Hay-ho, here we go again. The amended Environmental Impact Assessment (EIA) for the CBD bypass resurfaced on 20 June, amid the hustle and bustle and endless uncertainties of Covid-19.
In what looks like a cynical piece of strategy, amid all the limitations of lockdown such as a lack of access to information (with libraries where the EIA is supposed to be available for perusal still closed, and public participation limited by the regulations on gatherings/meetings), the lucky folks of Hermanus have one month – due date 20 July – to consider the report.
The road builders press on regardless of the fact that according to public participation and petitions, it appears that 75% of participants were opposed to the bypass and 3% in favour. It also appears that they have been assured by the then fact that the Western Cape government had budgeted for such a by-pass. But what budget was that? The projected costs through all the previous reports were escalating day by day and that was a very long while back.
Meanwhile, Covid-19 has happened and the authorities are daily bewailing the lack of funds to fight the pandemic and that, in actual fact, our country, which unfortunately, some would say, includes the Western Cape, is bankrupt.
So, are funds still available to build a bypass? Highly unlikely. Has the long drawn-out process of the project plus the revised EIA made it at all more feasible? Highly unlikely. Are the statistics that were collected and projections of future developments still valid, especially with the so-called new normal (whatever that is meant to be) taken into account? Highly unlikely. Has the attitude of the inhabitants against the bypass changed? Probably not, but a further survey will reveal all. If there is such a pot of gold set aside for a bypass, given current circumstances can it not be put to better use? Highly likely.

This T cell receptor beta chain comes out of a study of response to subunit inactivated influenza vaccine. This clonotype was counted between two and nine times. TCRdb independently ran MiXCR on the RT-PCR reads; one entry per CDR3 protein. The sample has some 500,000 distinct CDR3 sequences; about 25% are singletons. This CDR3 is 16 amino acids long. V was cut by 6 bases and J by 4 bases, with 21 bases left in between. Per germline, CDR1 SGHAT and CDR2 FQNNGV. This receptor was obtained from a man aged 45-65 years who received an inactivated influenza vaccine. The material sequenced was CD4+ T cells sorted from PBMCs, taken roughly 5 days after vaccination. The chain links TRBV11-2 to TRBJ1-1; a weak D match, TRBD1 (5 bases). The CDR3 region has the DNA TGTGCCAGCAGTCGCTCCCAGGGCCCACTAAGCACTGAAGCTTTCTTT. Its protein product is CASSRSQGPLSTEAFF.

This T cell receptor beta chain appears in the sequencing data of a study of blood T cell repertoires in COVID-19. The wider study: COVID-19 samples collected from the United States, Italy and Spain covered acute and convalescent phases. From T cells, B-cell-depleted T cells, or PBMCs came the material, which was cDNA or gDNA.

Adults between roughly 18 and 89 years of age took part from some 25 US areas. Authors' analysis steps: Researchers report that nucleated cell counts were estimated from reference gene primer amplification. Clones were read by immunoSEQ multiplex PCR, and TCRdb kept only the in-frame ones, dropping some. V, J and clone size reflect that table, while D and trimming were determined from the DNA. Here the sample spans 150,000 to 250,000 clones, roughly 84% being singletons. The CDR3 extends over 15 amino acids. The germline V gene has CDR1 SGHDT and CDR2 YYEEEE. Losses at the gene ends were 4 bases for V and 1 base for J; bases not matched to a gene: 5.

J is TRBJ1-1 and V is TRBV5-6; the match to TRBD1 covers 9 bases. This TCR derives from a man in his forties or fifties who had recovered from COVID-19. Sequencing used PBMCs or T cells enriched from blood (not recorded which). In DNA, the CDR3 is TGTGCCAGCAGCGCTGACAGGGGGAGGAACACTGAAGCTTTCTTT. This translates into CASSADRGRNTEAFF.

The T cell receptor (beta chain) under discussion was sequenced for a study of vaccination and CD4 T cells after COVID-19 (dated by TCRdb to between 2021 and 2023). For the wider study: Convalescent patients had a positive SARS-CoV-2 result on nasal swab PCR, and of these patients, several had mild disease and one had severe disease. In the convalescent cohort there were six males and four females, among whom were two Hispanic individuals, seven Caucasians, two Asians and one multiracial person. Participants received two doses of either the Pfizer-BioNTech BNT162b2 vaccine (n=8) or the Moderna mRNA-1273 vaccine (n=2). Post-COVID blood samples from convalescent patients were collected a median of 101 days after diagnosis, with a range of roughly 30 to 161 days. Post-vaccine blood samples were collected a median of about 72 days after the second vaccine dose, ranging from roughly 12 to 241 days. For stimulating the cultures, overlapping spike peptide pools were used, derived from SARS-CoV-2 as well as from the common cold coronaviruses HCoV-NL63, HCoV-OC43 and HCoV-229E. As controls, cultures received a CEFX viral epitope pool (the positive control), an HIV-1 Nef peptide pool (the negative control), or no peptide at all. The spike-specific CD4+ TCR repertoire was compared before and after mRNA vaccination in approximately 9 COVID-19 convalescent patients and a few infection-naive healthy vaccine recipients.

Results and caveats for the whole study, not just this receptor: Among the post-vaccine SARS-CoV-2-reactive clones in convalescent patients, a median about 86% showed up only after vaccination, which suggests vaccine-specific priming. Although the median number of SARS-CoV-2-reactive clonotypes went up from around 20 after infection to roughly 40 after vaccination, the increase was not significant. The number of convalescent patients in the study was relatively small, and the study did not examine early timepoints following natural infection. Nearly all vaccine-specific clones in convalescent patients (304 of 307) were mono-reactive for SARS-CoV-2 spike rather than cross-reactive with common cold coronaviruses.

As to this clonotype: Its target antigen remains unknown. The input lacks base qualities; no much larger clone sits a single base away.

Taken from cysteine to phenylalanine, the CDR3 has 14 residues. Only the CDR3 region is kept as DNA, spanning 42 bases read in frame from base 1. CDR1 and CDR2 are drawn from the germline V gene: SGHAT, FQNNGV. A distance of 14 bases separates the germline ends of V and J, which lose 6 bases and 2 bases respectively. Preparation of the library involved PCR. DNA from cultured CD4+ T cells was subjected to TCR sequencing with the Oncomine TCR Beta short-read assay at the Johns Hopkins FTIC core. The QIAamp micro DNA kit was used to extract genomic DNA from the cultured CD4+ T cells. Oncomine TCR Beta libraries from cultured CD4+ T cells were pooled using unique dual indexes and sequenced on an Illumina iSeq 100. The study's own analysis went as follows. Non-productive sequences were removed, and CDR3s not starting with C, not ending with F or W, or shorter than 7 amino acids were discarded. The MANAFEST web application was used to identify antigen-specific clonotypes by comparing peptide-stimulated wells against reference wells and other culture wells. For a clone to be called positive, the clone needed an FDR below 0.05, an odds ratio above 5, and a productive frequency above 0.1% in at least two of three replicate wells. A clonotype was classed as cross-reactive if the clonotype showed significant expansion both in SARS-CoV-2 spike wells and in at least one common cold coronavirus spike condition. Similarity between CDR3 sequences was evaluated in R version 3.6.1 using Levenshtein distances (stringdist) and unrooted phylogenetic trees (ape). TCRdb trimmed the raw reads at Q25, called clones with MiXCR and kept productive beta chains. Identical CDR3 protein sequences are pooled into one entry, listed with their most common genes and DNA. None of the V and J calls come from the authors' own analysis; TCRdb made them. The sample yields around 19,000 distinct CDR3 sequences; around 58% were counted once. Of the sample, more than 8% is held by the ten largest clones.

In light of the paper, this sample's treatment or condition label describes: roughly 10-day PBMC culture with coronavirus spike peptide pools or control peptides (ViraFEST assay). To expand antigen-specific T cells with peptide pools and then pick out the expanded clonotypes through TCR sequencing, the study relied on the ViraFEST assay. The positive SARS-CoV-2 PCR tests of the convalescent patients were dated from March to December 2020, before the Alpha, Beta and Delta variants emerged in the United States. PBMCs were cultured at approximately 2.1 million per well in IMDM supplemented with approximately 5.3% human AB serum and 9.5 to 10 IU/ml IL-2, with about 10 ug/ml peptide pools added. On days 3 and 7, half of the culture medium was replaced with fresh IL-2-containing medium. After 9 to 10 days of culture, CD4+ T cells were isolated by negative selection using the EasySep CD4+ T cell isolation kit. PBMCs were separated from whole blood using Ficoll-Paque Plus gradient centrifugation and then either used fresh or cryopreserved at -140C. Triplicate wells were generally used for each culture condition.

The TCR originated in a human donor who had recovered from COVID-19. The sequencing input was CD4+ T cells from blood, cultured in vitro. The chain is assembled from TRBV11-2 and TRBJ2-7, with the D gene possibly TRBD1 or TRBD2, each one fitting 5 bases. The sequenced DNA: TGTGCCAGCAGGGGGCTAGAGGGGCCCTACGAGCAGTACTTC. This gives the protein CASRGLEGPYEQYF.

At present, who are the only winners? Why, the consultants of course, who, to be fair, were only carrying out instructions – but at a meeting held at the Fernkloof Hall aeons ago it was speculated that at that time the consultants’ fees were heading for R10 million, way back then.
Our vital, energetic and pragmatic premier, Mr. Alan Winde should please sit up and take note.